The real reason for the Croat uproar over Bosnia’s Election Law is not the unequal position of Bosnian Croats in the country, but the fact that the candidate from a certain political party has not been elected to the presidency, former top international official who oversaw the implementation of the peace agreement in Bosnia, Christian Schwarz-Schilling, told Radio Free Europe.
He said the situation in Bosnia now reminds of the 1990s, warning that it is high time for the international community and the current High Representative to act.
The High Representative is appointed by the international community to monitor the civilian implementation of the Dayton Peace Agreement, which ended the 1992-1995 war in Bosnia.
Schwarz-Schilling is one of the three former High Representatives who have sent a letter to EU top officials recently in which they expressed concern over Croatia’s claim that the newly elected Croat member of Bosnia’s tripartite Presidency, left-leaning Zeljko Komsic, is not a legitimate representative of the ethnic group because he won thanks to Bosniak votes, while the numerically inferior Croats in Bosnia had voted for another candidate to represent them.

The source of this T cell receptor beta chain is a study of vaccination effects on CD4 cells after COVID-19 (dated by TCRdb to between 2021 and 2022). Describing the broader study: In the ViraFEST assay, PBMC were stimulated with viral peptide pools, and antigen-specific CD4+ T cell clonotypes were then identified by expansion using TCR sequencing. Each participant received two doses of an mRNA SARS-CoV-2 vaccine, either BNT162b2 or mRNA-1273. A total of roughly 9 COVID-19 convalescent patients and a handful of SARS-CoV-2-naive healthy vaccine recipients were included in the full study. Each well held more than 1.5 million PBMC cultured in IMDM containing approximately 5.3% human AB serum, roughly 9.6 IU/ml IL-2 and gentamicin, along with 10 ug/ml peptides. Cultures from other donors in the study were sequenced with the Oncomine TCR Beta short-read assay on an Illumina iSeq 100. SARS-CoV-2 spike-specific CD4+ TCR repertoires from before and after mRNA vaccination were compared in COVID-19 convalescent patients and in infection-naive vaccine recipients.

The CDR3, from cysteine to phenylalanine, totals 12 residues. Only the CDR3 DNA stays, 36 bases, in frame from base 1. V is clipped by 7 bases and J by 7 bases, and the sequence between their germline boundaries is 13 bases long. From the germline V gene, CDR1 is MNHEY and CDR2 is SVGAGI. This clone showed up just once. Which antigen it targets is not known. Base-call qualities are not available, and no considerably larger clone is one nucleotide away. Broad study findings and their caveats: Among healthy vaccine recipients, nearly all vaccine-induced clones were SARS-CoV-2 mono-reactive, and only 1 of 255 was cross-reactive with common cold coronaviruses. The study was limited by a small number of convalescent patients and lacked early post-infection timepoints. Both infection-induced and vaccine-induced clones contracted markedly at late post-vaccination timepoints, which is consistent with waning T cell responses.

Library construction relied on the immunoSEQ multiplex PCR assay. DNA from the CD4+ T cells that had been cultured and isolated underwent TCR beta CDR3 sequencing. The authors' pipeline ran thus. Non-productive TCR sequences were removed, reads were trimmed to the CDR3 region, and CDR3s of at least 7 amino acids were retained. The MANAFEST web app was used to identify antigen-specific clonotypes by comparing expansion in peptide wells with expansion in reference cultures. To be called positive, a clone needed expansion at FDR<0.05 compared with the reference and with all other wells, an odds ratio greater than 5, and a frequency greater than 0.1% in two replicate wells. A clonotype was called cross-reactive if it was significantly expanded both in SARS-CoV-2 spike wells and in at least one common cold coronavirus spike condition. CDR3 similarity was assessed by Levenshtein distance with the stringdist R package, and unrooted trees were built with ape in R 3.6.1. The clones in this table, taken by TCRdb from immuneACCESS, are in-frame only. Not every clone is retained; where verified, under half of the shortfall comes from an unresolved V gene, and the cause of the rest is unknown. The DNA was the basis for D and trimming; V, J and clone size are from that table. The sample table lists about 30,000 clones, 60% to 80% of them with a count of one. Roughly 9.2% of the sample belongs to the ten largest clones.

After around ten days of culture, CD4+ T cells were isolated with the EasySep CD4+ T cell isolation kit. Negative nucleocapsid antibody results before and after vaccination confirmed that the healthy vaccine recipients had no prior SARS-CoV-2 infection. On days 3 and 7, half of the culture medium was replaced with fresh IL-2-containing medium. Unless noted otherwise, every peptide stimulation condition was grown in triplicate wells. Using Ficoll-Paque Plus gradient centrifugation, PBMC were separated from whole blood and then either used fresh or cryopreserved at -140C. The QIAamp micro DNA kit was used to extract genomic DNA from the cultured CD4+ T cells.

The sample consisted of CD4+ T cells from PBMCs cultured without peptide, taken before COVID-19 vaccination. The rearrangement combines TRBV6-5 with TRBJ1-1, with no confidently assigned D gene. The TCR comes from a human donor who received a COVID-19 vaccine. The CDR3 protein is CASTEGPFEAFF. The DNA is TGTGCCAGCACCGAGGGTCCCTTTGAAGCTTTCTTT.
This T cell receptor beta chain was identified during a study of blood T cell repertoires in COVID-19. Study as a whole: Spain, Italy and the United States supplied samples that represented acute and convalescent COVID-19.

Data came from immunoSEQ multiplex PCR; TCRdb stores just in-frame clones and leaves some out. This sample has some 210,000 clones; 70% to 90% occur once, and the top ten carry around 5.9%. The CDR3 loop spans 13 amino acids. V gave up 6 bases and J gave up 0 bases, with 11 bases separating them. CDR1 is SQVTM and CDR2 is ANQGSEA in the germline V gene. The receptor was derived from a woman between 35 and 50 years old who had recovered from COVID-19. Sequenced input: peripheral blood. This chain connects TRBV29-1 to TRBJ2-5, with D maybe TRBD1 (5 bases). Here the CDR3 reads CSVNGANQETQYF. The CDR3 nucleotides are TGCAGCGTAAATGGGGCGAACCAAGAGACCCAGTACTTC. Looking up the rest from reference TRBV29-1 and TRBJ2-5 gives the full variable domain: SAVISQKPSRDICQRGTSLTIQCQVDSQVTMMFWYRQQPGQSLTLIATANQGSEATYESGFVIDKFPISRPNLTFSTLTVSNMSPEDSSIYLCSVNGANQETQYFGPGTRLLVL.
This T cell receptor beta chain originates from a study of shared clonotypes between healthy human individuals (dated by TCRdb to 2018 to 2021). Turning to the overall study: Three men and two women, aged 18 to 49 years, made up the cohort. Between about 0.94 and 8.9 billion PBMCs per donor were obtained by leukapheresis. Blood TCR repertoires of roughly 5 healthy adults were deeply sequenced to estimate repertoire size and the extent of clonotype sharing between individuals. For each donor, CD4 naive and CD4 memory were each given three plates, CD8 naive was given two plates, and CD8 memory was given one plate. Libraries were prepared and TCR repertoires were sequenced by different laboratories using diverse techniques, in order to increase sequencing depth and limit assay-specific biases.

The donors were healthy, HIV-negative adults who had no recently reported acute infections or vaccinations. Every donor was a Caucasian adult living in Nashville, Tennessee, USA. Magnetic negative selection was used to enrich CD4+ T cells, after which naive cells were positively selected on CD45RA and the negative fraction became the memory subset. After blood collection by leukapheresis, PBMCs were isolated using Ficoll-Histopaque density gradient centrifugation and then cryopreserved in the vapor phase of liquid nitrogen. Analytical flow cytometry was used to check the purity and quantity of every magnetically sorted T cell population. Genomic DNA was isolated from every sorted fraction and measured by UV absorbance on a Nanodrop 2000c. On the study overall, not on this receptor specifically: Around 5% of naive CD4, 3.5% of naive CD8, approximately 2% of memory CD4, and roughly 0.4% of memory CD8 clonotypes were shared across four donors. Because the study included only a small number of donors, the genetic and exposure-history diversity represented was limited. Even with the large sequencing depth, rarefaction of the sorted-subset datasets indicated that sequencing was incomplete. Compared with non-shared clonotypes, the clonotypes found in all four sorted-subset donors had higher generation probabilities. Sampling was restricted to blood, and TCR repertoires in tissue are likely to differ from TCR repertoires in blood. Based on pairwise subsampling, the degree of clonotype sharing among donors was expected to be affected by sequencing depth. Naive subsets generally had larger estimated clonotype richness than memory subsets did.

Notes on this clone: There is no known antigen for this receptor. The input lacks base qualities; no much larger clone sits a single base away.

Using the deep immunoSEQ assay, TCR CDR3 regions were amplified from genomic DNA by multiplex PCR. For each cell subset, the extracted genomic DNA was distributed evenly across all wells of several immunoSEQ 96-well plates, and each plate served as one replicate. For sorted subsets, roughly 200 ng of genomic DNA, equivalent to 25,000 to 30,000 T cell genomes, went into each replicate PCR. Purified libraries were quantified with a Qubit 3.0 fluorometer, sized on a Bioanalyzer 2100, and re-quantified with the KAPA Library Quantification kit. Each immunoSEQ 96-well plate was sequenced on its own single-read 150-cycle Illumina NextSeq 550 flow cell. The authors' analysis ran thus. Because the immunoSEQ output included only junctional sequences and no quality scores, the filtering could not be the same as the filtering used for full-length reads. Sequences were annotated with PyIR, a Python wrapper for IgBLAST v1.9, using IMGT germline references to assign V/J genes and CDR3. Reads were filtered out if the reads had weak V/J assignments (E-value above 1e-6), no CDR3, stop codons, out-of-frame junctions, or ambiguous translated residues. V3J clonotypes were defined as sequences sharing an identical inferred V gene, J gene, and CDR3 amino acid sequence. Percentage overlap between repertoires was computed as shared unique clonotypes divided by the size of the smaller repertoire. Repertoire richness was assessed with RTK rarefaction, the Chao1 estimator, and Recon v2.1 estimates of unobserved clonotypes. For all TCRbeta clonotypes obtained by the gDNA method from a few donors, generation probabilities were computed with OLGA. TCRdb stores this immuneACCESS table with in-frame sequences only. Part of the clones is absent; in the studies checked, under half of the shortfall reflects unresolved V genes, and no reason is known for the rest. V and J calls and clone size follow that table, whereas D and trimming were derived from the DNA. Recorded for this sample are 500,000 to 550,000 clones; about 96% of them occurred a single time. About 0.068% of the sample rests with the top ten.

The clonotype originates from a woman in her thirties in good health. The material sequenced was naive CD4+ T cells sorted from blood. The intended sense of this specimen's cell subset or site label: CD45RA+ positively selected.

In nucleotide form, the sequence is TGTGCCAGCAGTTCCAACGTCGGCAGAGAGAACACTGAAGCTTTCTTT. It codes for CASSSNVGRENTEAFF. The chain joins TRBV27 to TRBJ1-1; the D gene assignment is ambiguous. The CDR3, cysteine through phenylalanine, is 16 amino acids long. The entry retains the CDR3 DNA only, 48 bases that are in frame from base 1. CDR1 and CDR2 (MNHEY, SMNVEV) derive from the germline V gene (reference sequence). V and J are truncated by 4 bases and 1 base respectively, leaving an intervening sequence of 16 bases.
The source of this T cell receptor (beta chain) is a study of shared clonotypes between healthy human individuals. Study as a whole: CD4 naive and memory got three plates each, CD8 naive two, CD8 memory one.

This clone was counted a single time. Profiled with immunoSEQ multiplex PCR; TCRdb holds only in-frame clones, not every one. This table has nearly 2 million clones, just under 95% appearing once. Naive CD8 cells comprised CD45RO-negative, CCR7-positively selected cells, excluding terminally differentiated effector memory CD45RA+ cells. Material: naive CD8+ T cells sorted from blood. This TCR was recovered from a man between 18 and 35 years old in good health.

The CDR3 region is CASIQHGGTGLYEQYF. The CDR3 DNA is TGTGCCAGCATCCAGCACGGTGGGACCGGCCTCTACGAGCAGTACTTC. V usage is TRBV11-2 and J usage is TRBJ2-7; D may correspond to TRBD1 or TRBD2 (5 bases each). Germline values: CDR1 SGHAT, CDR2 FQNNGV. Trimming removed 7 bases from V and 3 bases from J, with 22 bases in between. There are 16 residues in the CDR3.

EU member Croatia has been lobbying intensively in Brussels asking the EU to force Bosnia to change its election law and allow each of the three groups living there to elect their own representatives.
The ruling party in Croatia is currently the Croatian Democratic Union (HDZ), and it has a sister party in Bosnia. The leader of Bosnia’s HDZ, Dragan Covic, was defeated by Komsic.
Along with Paddy Ashdown and Carl Bildt, Schwarz-Schilling demanded in the letter that Croatia stops “meddling in the internal affairs” in Bosnia.
“It is very clear that the latest moves of Mr Dragan Covic and the HDZ in Bosnia and Herzegovina, as well as the Croatian government, Prime Minister and MPs in the Croatian Parliament, are trying to create a false narrative on the issue of elections in Bosnia,” Schwarz-Schilling said.